If you ask any Christian what their mission is, hopefully they’d respond with something similar to what Jesus said in Matthew 28:19-20: “Go, therefore, and make disciples of all nations, baptizing them in the name of the Father and of the Son and of the Holy Spirit, teaching them to observe everything I have commanded you. And remember, I am with you always, to the end of the age.”
What many of us fail to realize, however, is that this is the Great Commission; it’s not the New Commission.
The fact that we often don’t connect the Great Commission to the Old Testament is to be expected; many of us, whether or not we acknowledge it, operate under the assumption that there are basically two Gods in the Bible.
There’s the Old Testament God who commanded holy war and swallowed up the disobedient with fire and earthquakes. And then there’s the God of the New Testament, a God of love, mercy, and grace. Such a dichotomy is more than just bad theology; it’s theology with drastically bad side effects, whether we believe it explicitly or implicitly.
God is the same “yesterday, today, and forever” (Heb. 13:8). Theologians call this attribute of God His immutability; He doesn’t change. When you think about it, it only makes sense. Why does anyone change? It’s because that person wants to become better or different than he or she once was. If God altered His operations or character in the four hundred years between Malachi and Matthew, the implication is that in the previous years He was somehow imperfect.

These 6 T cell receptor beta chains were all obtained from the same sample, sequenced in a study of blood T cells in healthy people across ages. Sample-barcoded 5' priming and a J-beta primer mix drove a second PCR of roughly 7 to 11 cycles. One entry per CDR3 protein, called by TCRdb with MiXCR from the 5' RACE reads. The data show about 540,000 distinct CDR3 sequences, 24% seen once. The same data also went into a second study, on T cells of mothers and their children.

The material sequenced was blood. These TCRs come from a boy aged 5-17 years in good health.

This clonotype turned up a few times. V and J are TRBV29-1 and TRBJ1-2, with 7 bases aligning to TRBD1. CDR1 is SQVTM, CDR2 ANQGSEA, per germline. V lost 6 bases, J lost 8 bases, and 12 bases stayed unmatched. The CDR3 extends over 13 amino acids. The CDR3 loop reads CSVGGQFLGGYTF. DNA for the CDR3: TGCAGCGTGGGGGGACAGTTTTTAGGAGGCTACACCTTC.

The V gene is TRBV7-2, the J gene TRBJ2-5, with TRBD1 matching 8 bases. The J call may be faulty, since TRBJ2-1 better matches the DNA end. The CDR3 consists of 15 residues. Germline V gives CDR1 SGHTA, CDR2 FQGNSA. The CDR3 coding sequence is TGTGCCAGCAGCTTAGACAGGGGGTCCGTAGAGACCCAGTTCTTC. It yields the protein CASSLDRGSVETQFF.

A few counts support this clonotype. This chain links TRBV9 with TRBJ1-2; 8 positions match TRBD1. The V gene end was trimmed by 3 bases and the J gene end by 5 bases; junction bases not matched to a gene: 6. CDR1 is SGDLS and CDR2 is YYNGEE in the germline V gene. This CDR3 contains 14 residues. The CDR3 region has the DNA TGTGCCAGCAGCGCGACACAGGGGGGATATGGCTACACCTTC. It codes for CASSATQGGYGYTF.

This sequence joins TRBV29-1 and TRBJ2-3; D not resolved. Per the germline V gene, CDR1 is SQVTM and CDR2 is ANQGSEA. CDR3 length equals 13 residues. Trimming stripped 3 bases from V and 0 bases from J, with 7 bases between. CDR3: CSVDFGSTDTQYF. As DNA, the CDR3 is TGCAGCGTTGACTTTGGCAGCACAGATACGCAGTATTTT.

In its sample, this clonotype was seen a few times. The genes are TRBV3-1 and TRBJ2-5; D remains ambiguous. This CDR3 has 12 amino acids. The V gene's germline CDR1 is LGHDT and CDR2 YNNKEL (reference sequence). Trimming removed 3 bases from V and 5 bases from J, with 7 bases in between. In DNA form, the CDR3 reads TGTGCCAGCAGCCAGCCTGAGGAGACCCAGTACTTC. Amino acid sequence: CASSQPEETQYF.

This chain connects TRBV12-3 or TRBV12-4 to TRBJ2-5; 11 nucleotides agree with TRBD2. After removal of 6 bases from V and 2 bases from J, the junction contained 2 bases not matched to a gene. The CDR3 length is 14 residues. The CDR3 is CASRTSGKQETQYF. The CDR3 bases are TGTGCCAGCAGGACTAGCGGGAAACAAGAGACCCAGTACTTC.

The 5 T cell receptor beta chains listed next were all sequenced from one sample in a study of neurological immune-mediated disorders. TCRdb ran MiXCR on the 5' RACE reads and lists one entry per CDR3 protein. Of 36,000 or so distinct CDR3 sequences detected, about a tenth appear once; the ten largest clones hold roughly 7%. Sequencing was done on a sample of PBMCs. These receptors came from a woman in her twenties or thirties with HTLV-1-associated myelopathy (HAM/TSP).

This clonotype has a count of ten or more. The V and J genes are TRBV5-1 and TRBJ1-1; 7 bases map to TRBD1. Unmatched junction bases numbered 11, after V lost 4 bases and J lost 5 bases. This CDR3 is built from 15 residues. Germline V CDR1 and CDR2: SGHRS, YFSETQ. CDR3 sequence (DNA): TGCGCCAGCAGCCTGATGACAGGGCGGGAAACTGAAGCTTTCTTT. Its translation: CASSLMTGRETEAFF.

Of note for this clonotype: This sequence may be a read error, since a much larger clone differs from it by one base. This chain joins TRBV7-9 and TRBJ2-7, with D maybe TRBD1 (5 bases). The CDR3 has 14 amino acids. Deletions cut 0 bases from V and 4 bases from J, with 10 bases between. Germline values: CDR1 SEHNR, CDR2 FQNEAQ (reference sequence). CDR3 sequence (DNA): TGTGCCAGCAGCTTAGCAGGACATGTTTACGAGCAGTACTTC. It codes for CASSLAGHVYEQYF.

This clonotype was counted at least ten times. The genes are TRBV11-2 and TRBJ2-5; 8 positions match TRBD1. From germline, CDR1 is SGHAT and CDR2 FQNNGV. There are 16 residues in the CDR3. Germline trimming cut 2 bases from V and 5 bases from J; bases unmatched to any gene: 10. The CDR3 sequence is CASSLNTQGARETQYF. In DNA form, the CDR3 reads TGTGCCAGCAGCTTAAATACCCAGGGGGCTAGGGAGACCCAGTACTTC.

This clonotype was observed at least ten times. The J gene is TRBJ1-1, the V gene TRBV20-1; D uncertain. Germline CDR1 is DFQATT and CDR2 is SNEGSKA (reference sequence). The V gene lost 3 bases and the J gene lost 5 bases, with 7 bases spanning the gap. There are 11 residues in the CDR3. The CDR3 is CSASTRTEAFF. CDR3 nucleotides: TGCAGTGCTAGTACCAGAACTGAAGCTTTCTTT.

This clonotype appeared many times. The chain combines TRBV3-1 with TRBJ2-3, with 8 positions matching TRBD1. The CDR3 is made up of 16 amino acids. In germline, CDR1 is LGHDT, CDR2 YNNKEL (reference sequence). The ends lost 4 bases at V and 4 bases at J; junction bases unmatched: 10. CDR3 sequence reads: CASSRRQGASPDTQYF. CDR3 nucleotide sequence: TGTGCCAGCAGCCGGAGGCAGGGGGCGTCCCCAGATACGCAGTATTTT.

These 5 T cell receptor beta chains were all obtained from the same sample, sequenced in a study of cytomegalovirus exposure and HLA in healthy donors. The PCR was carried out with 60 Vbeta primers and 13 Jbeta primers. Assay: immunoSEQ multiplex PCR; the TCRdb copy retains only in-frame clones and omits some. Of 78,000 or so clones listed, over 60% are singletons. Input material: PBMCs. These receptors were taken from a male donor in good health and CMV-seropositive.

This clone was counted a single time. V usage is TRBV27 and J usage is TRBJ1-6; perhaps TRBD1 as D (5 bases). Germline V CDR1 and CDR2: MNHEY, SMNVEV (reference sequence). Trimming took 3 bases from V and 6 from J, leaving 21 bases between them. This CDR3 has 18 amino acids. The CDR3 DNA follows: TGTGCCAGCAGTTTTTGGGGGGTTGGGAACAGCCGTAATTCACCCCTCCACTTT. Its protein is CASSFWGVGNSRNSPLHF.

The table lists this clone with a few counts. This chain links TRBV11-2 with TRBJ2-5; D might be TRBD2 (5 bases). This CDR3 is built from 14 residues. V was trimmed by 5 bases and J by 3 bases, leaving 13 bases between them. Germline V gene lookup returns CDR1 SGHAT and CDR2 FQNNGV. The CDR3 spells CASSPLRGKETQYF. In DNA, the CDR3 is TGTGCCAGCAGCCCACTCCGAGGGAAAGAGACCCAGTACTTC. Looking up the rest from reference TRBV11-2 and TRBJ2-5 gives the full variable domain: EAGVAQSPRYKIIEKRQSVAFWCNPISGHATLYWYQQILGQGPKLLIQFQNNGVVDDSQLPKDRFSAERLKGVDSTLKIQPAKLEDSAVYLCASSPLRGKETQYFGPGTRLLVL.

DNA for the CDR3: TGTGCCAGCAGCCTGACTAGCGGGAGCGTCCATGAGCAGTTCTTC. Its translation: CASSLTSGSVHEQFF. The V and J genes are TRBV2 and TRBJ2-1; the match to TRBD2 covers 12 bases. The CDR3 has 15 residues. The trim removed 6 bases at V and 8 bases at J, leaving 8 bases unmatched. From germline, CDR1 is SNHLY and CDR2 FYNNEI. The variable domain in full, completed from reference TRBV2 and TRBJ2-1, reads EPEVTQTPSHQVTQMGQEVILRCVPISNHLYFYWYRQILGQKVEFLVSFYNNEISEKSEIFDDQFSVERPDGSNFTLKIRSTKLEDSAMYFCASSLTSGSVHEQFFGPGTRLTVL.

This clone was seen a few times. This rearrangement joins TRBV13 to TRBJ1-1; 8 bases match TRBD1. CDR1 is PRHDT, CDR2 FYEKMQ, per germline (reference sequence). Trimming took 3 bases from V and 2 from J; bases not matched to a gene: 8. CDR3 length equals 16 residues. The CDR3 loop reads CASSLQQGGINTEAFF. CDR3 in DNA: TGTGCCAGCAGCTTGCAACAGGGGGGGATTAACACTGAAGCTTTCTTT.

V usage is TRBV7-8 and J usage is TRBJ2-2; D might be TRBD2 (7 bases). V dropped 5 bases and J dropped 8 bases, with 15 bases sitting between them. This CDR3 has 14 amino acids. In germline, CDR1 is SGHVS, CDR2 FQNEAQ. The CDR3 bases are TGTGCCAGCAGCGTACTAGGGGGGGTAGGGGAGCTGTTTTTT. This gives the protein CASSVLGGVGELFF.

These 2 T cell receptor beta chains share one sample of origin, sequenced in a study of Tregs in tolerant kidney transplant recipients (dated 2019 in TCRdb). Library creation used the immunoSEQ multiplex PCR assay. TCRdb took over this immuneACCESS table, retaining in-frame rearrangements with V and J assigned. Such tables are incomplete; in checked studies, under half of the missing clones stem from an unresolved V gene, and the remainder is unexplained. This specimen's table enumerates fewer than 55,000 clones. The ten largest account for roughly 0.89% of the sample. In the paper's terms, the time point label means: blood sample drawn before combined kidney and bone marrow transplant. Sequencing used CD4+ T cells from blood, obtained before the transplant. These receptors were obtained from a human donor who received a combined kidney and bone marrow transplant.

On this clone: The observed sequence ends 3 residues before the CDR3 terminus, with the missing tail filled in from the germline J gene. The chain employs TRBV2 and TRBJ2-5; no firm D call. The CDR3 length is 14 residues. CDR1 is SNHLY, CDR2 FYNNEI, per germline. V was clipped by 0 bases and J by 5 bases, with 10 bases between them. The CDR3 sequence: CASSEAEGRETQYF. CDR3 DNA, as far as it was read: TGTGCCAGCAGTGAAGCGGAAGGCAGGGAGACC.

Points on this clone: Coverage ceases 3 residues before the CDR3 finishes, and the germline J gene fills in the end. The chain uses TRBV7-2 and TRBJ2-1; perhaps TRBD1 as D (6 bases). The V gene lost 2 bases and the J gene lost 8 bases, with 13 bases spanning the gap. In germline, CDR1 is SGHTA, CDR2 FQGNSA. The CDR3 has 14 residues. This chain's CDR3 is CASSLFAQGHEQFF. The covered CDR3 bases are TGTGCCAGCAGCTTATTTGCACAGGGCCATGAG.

Further, if God changed then, who’s to say He might not change again? Do you see it? If we think of God in the New Testament as different from God in the Old Testament, we attack the perfection of the holy God. We then remove any sense of security we might have that comes in knowing God never makes mistakes or operates in anything less than absolute perfection.
But if it’s true that the God of the Old Testament is the same God of the New Testament, it means when Jesus commissioned His first followers, He did so as an extension of what God had already been doing in the previous centuries. One of the clearest places we see God’s work of redemption in the Old Testament is in Genesis 12, the call of Abram.
Abram was the father of the Jewish nation. He was the beginning of God’s special people, those He would set apart for Himself. But it’s essential that we see in this passage that God didn’t bless Abram or His descendants for their own sake. He wouldn’t shower them with blessings so that they could be more comfortable. He blessed them for the sake of all nations on earth.
When God blessed Abram, the rest of the world was on His mind. Way back in the Old Testament, God promised Abraham land. He promised him protection. But more than anything else, the greatest blessing God gave to Abraham was the same blessing He gives to every child of Abraham today—Himself. That’s the true blessing.
As children of Abraham, we’ve been blessed with the knowledge of God in Jesus Christ. Jesus is the ultimate fulfillment of this centuries-old promise of blessing for God’s people, as well as the means by which God wants to bless all nations on earth. Jesus is at the center of Genesis 12.
The same charge is for us today. We haven’t been given the blessing of new life in Christ so that we can appreciate being blessed. We’ve been blessed in order to be a blessing to others.
That’s the core of the Great Commission: it’s the mission to fulfill the desire of God
from the beginning to bless the nations of the earth with the knowledge of Himself.